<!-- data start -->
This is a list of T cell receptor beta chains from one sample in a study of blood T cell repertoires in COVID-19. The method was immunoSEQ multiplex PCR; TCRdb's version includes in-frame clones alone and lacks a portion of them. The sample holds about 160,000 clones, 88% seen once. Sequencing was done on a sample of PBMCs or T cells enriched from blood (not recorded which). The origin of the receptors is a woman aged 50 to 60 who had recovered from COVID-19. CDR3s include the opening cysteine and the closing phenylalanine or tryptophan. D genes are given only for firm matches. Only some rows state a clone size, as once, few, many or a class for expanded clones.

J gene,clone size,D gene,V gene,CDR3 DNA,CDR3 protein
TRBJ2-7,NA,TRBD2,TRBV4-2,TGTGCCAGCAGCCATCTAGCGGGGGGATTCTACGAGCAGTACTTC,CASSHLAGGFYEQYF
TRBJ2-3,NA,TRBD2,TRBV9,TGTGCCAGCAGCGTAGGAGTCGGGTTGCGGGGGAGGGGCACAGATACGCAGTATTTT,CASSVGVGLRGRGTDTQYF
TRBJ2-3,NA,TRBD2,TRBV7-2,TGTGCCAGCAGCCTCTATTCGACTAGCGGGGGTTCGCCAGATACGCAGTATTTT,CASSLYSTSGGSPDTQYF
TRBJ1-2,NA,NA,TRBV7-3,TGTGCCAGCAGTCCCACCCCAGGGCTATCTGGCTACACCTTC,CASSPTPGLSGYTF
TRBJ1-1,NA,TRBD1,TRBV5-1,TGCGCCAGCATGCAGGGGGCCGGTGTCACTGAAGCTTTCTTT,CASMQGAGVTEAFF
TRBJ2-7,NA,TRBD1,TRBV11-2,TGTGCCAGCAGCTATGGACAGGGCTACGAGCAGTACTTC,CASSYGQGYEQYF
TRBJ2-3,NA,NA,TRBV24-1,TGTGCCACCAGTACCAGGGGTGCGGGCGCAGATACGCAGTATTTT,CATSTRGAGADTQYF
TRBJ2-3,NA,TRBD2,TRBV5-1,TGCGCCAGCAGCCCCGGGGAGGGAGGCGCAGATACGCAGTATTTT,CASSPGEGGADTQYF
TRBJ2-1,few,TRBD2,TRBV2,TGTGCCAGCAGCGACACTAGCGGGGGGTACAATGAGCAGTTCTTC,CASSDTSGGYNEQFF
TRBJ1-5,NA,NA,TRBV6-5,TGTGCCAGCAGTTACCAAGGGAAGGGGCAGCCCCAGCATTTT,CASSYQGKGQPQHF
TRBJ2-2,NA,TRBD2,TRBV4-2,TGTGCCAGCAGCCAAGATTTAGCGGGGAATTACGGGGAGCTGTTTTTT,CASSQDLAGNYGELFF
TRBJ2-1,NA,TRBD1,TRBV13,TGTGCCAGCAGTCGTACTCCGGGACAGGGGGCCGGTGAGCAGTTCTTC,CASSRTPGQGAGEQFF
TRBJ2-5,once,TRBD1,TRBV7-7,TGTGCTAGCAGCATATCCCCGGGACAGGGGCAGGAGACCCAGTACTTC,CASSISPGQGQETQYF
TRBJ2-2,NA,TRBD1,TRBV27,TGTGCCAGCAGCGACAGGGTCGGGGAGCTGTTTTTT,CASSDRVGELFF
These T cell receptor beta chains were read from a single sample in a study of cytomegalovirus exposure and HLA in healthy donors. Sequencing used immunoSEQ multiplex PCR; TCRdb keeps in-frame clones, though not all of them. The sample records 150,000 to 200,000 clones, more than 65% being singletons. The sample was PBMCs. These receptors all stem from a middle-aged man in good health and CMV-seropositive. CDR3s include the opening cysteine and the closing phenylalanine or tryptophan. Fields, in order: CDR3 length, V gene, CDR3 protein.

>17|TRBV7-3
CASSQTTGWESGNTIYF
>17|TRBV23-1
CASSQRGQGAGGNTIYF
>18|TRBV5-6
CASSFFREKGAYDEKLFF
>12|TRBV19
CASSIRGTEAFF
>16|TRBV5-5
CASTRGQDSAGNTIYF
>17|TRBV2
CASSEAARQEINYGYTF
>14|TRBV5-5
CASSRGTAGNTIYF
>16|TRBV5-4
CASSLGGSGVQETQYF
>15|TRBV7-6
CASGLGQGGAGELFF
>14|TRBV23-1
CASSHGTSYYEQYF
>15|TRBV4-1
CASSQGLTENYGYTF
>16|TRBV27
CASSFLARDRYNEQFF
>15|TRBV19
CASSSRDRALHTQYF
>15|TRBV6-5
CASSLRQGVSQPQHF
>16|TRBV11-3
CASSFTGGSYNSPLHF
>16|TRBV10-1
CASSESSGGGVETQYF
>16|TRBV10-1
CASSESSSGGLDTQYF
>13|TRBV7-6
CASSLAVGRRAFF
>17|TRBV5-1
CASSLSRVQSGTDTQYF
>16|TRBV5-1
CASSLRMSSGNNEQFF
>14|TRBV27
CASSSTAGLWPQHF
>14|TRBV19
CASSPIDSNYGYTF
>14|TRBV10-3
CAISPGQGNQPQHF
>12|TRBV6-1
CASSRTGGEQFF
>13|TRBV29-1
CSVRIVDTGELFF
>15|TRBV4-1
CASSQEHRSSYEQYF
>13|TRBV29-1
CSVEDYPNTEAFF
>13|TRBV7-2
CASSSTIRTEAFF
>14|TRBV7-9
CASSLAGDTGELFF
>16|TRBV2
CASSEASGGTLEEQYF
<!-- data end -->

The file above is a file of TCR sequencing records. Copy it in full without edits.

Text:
This is a list of T cell receptor beta chains from one sample in a study of blood T cell repertoires in COVID-19. The method was immunoSEQ multiplex PCR; TCRdb's version includes in-frame clones alone and lacks a portion of them. The sample holds about 160,000 clones, 88% seen once. Sequencing was done on a sample of PBMCs or T cells enriched from blood (not recorded which). The origin of the receptors is a woman aged 50 to 60 who had recovered from COVID-19. CDR3s include the opening cysteine and the closing phenylalanine or tryptophan. D genes are given only for firm matches. Only some rows state a clone size, as once, few, many or a class for expanded clones.

J gene,clone size,D gene,V gene,CDR3 DNA,CDR3 protein
TRBJ2-7,NA,TRBD2,TRBV4-2,TGTGCCAGCAGCCATCTAGCGGGGGGATTCTACGAGCAGTACTTC,CASSHLAGGFYEQYF
TRBJ2-3,NA,TRBD2,TRBV9,TGTGCCAGCAGCGTAGGAGTCGGGTTGCGGGGGAGGGGCACAGATACGCAGTATTTT,CASSVGVGLRGRGTDTQYF
TRBJ2-3,NA,TRBD2,TRBV7-2,TGTGCCAGCAGCCTCTATTCGACTAGCGGGGGTTCGCCAGATACGCAGTATTTT,CASSLYSTSGGSPDTQYF
TRBJ1-2,NA,NA,TRBV7-3,TGTGCCAGCAGTCCCACCCCAGGGCTATCTGGCTACACCTTC,CASSPTPGLSGYTF
TRBJ1-1,NA,TRBD1,TRBV5-1,TGCGCCAGCATGCAGGGGGCCGGTGTCACTGAAGCTTTCTTT,CASMQGAGVTEAFF
TRBJ2-7,NA,TRBD1,TRBV11-2,TGTGCCAGCAGCTATGGACAGGGCTACGAGCAGTACTTC,CASSYGQGYEQYF
TRBJ2-3,NA,NA,TRBV24-1,TGTGCCACCAGTACCAGGGGTGCGGGCGCAGATACGCAGTATTTT,CATSTRGAGADTQYF
TRBJ2-3,NA,TRBD2,TRBV5-1,TGCGCCAGCAGCCCCGGGGAGGGAGGCGCAGATACGCAGTATTTT,CASSPGEGGADTQYF
TRBJ2-1,few,TRBD2,TRBV2,TGTGCCAGCAGCGACACTAGCGGGGGGTACAATGAGCAGTTCTTC,CASSDTSGGYNEQFF
TRBJ1-5,NA,NA,TRBV6-5,TGTGCCAGCAGTTACCAAGGGAAGGGGCAGCCCCAGCATTTT,CASSYQGKGQPQHF
TRBJ2-2,NA,TRBD2,TRBV4-2,TGTGCCAGCAGCCAAGATTTAGCGGGGAATTACGGGGAGCTGTTTTTT,CASSQDLAGNYGELFF
TRBJ2-1,NA,TRBD1,TRBV13,TGTGCCAGCAGTCGTACTCCGGGACAGGGGGCCGGTGAGCAGTTCTTC,CASSRTPGQGAGEQFF
TRBJ2-5,once,TRBD1,TRBV7-7,TGTGCTAGCAGCATATCCCCGGGACAGGGGCAGGAGACCCAGTACTTC,CASSISPGQGQETQYF
TRBJ2-2,NA,TRBD1,TRBV27,TGTGCCAGCAGCGACAGGGTCGGGGAGCTGTTTTTT,CASSDRVGELFF
These T cell receptor beta chains were read from a single sample in a study of cytomegalovirus exposure and HLA in healthy donors. Sequencing used immunoSEQ multiplex PCR; TCRdb keeps in-frame clones, though not all of them. The sample records 150,000 to 200,000 clones, more than 65% being singletons. The sample was PBMCs. These receptors all stem from a middle-aged man in good health and CMV-seropositive. CDR3s include the opening cysteine and the closing phenylalanine or tryptophan. Fields, in order: CDR3 length, V gene, CDR3 protein.

>17|TRBV7-3
CASSQTTGWESGNTIYF
>17|TRBV23-1
CASSQRGQGAGGNTIYF
>18|TRBV5-6
CASSFFREKGAYDEKLFF
>12|TRBV19
CASSIRGTEAFF
>16|TRBV5-5
CASTRGQDSAGNTIYF
>17|TRBV2
CASSEAARQEINYGYTF
>14|TRBV5-5
CASSRGTAGNTIYF
>16|TRBV5-4
CASSLGGSGVQETQYF
>15|TRBV7-6
CASGLGQGGAGELFF
>14|TRBV23-1
CASSHGTSYYEQYF
>15|TRBV4-1
CASSQGLTENYGYTF
>16|TRBV27
CASSFLARDRYNEQFF
>15|TRBV19
CASSSRDRALHTQYF
>15|TRBV6-5
CASSLRQGVSQPQHF
>16|TRBV11-3
CASSFTGGSYNSPLHF
>16|TRBV10-1
CASSESSGGGVETQYF
>16|TRBV10-1
CASSESSSGGLDTQYF
>13|TRBV7-6
CASSLAVGRRAFF
>17|TRBV5-1
CASSLSRVQSGTDTQYF
>16|TRBV5-1
CASSLRMSSGNNEQFF
>14|TRBV27
CASSSTAGLWPQHF
>14|TRBV19
CASSPIDSNYGYTF
>14|TRBV10-3
CAISPGQGNQPQHF
>12|TRBV6-1
CASSRTGGEQFF
>13|TRBV29-1
CSVRIVDTGELFF
>15|TRBV4-1
CASSQEHRSSYEQYF
>13|TRBV29-1
CSVEDYPNTEAFF
>13|TRBV7-2
CASSSTIRTEAFF
>14|TRBV7-9
CASSLAGDTGELFF
>16|TRBV2
CASSEASGGTLEEQYF